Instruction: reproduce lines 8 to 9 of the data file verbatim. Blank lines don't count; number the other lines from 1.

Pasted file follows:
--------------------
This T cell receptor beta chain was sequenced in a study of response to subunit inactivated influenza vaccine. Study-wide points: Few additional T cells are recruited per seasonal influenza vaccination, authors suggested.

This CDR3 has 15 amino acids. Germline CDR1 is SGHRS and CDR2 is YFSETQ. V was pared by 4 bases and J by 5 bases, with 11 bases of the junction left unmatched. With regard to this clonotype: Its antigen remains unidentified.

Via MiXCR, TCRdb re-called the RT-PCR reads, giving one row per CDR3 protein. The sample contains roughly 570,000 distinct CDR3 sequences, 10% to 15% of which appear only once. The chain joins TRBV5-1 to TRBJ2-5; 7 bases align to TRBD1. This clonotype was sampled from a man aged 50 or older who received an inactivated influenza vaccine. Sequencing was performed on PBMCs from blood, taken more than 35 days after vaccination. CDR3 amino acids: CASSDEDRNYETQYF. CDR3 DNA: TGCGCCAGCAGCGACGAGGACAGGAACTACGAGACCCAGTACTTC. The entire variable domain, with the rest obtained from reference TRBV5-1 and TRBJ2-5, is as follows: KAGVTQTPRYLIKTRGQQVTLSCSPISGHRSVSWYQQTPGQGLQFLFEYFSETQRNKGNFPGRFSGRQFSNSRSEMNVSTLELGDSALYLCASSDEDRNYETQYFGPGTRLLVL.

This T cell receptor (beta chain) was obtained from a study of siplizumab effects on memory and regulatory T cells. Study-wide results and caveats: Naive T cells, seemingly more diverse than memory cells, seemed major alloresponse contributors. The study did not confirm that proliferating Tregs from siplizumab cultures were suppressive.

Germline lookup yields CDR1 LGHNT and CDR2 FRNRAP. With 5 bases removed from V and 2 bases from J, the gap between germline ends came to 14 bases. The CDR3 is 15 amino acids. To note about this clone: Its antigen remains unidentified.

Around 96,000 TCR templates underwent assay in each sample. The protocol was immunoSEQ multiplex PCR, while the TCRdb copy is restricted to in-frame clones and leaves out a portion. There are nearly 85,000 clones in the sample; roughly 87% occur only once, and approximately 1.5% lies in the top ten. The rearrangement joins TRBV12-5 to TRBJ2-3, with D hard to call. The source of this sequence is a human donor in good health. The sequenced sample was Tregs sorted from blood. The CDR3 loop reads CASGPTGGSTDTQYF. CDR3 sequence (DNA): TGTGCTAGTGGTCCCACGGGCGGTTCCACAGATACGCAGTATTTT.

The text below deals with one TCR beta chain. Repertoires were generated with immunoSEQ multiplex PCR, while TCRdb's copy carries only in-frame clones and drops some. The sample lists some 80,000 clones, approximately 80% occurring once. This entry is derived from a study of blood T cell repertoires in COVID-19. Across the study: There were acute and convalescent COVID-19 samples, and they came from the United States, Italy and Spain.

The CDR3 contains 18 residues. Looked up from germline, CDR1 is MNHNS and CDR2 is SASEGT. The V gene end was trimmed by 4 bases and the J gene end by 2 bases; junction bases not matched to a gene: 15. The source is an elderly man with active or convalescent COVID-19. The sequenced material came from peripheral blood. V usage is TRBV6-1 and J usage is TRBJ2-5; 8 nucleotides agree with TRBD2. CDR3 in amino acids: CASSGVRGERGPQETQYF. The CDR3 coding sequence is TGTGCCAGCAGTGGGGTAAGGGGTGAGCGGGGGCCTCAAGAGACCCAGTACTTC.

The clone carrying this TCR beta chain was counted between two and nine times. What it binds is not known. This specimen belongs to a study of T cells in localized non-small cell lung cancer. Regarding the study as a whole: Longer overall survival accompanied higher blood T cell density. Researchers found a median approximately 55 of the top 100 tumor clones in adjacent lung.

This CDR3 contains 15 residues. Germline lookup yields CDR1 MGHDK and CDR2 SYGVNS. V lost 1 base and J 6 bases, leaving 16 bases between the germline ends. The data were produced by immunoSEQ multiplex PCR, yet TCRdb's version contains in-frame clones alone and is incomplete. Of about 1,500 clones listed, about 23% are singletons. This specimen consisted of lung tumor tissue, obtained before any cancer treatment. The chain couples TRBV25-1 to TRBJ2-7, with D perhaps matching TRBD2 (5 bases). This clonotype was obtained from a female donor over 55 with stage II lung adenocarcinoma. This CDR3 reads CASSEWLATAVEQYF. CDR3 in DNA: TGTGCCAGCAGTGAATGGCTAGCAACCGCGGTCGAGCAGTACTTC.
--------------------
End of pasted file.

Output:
The CDR3 contains 18 residues. Looked up from germline, CDR1 is MNHNS and CDR2 is SASEGT. The V gene end was trimmed by 4 bases and the J gene end by 2 bases; junction bases not matched to a gene: 15. The source is an elderly man with active or convalescent COVID-19. The sequenced material came from peripheral blood. V usage is TRBV6-1 and J usage is TRBJ2-5; 8 nucleotides agree with TRBD2. CDR3 in amino acids: CASSGVRGERGPQETQYF. The CDR3 coding sequence is TGTGCCAGCAGTGGGGTAAGGGGTGAGCGGGGGCCTCAAGAGACCCAGTACTTC.

The clone carrying this TCR beta chain was counted between two and nine times. What it binds is not known. This specimen belongs to a study of T cells in localized non-small cell lung cancer. Regarding the study as a whole: Longer overall survival accompanied higher blood T cell density. Researchers found a median approximately 55 of the top 100 tumor clones in adjacent lung.